From Benjamin Lincoln
[Boston] 13 July 1791
A short time since we had a vessel entered here with about one hundred quarter chests of tea. It was entered by the importer as Camphu. H since informs me that his papers also describe it as Bohea Congo. As it was entered as a black tea other than Bohea, tho~ it appears to me to be of the same kind, and the importer says it cannot be sold for more, I hardly know what to do with it. If I receive the duty as a Black Tea other than Bohea the ods in duty will probably prevent it’s being sold here. I have inclosed a sample for your inspection. I wish your after opinion.
No distilled Spirits can be imported into the United States in casks less than 50 Gals:, excepting gin &c.1 A number of vessels have arrived since the first of July with ardent Spirits. Some were out of the country when the law passed. By law all such spirits as are found in casks less than 50 Gals are forfeited, & The Vessel. I was always in hopes that as an executive officer I should not be obliged to hesitate one moment respecting the propriety of my executing, fully, the law or not, but here I find a keg of rum on board one vessel, a qtr Cask on board an other &c, put on board without a knowledge of the law; as an evidence there of they have been reported without reserve. Matters thus circumstanced have induced me to pauses. To detain the vessels would I think operate injuriously to the revenue & sour many of our best merchants & friends to the government. I think it probable that such cases must have taken place with you & some mode of conduct must have been established, which may operate as a general rule. I shall be much obliged by your sentiments on the subject by the very first opportunity.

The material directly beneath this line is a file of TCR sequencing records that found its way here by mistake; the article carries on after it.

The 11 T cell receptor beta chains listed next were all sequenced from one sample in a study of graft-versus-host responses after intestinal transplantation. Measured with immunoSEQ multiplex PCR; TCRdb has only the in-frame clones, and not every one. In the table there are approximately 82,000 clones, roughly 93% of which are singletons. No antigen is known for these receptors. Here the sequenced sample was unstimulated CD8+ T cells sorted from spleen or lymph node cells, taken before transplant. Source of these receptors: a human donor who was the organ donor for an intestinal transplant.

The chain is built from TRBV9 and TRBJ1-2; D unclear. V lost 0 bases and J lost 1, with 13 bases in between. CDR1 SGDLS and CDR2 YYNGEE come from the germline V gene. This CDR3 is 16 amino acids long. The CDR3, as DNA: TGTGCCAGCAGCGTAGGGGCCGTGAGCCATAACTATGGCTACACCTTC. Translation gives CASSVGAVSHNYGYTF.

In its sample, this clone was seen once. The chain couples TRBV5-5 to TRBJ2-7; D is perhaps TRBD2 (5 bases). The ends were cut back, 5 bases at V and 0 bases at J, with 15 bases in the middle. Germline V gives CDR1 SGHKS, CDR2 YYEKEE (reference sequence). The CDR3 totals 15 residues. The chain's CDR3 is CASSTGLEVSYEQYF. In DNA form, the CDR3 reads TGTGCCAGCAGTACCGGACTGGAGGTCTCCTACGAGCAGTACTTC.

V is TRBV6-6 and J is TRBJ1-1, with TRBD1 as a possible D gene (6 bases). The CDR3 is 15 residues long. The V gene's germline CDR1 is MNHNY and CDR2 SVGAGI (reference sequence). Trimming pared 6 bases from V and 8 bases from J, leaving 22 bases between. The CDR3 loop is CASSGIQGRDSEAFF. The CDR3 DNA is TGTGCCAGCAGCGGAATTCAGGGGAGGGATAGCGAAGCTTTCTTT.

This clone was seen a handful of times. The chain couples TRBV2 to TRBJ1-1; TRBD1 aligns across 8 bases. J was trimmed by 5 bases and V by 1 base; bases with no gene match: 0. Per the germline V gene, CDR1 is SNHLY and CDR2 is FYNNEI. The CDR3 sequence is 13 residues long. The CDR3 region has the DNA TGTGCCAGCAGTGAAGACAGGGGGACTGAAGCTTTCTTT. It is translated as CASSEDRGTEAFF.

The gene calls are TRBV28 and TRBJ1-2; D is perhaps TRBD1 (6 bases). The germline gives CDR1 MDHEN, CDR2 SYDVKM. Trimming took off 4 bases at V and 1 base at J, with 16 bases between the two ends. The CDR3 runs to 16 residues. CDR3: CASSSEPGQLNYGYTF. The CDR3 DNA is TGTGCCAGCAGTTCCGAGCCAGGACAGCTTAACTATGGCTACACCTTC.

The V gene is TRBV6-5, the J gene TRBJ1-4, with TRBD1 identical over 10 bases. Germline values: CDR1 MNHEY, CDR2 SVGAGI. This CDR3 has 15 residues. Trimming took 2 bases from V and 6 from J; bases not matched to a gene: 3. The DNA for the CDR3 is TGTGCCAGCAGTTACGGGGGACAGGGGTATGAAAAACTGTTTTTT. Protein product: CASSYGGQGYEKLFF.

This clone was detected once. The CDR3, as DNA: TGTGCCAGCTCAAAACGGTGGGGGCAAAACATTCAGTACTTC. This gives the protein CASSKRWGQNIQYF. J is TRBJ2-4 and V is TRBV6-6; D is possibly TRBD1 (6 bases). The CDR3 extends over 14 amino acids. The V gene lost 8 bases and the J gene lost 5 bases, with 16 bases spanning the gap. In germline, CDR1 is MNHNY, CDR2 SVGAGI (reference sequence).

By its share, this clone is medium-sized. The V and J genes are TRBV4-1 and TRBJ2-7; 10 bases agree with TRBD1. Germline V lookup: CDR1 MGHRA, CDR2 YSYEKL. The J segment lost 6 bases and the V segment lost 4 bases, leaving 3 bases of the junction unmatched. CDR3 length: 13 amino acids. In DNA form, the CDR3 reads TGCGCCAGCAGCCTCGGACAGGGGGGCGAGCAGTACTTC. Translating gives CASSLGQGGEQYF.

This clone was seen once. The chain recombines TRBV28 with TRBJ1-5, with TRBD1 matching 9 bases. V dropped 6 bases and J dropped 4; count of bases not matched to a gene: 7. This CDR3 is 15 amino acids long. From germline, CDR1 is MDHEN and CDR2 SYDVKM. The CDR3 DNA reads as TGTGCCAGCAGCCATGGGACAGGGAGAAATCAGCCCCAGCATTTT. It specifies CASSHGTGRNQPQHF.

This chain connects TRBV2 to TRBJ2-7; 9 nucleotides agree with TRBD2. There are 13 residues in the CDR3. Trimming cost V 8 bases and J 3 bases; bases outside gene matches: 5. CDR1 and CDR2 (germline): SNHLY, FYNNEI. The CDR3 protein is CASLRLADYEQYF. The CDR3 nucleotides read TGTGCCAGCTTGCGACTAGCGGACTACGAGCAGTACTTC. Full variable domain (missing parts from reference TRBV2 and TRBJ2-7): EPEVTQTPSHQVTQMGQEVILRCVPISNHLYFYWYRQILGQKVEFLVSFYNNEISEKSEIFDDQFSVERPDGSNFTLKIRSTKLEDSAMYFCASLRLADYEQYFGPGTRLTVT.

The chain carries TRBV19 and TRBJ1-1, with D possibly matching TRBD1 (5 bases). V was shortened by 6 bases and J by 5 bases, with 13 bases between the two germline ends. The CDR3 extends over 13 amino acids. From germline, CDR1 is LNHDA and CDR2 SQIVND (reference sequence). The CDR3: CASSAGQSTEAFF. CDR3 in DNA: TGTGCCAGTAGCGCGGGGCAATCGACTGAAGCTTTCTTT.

LC, Massachusetts Historical Society, Boston; LC, RG 36, Collector of Customs at Boston, Letter Book, 1790–1797, National Archives; copy, RG 56, Letters from the Collector at Boston, National Archives.
1. Section 33 of “An Act repealing, after the last day of June next, the duties heretofore laid upon Distilled Spirits imported from abroad, and laying others in their stead; and also upon Spirits distilled within the United States, and for appropriating the same” (1 Stat. description begins The Public Statutes at Large of the United States of America (Boston, 1845). description ends 207 [March 3, 1791]) provided: “That after the last day of June next, no spirituous liquors except gin or cordials in cases, jugs or bottles, shall be brought from any foreign port or place, in casks of less capacity than fifty gallons at the least, on pain of forfeiting of the said spirits, and of the ship or vessel in which they shall be brought.…”